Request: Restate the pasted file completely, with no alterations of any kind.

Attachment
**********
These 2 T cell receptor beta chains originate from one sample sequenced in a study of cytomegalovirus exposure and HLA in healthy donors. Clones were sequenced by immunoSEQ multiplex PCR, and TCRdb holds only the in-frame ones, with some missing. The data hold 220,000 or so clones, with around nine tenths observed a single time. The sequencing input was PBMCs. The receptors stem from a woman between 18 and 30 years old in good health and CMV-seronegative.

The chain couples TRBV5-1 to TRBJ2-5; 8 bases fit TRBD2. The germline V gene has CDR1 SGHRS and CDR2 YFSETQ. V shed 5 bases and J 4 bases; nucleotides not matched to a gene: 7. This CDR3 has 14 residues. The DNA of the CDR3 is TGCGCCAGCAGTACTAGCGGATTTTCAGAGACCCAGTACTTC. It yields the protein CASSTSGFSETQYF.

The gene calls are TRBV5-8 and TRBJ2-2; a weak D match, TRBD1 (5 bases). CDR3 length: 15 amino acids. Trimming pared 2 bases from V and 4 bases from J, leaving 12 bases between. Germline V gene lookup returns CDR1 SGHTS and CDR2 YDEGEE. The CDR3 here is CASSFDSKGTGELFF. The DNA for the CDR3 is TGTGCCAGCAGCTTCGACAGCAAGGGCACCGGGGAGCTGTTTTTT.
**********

These 2 T cell receptor beta chains originate from one sample sequenced in a study of cytomegalovirus exposure and HLA in healthy donors. Clones were sequenced by immunoSEQ multiplex PCR, and TCRdb holds only the in-frame ones, with some missing. The data hold 220,000 or so clones, with around nine tenths observed a single time. The sequencing input was PBMCs. The receptors stem from a woman between 18 and 30 years old in good health and CMV-seronegative.

The chain couples TRBV5-1 to TRBJ2-5; 8 bases fit TRBD2. The germline V gene has CDR1 SGHRS and CDR2 YFSETQ. V shed 5 bases and J 4 bases; nucleotides not matched to a gene: 7. This CDR3 has 14 residues. The DNA of the CDR3 is TGCGCCAGCAGTACTAGCGGATTTTCAGAGACCCAGTACTTC. It yields the protein CASSTSGFSETQYF.

The gene calls are TRBV5-8 and TRBJ2-2; a weak D match, TRBD1 (5 bases). CDR3 length: 15 amino acids. Trimming pared 2 bases from V and 4 bases from J, leaving 12 bases between. Germline V gene lookup returns CDR1 SGHTS and CDR2 YDEGEE. The CDR3 here is CASSFDSKGTGELFF. The DNA for the CDR3 is TGTGCCAGCAGCTTCGACAGCAAGGGCACCGGGGAGCTGTTTTTT.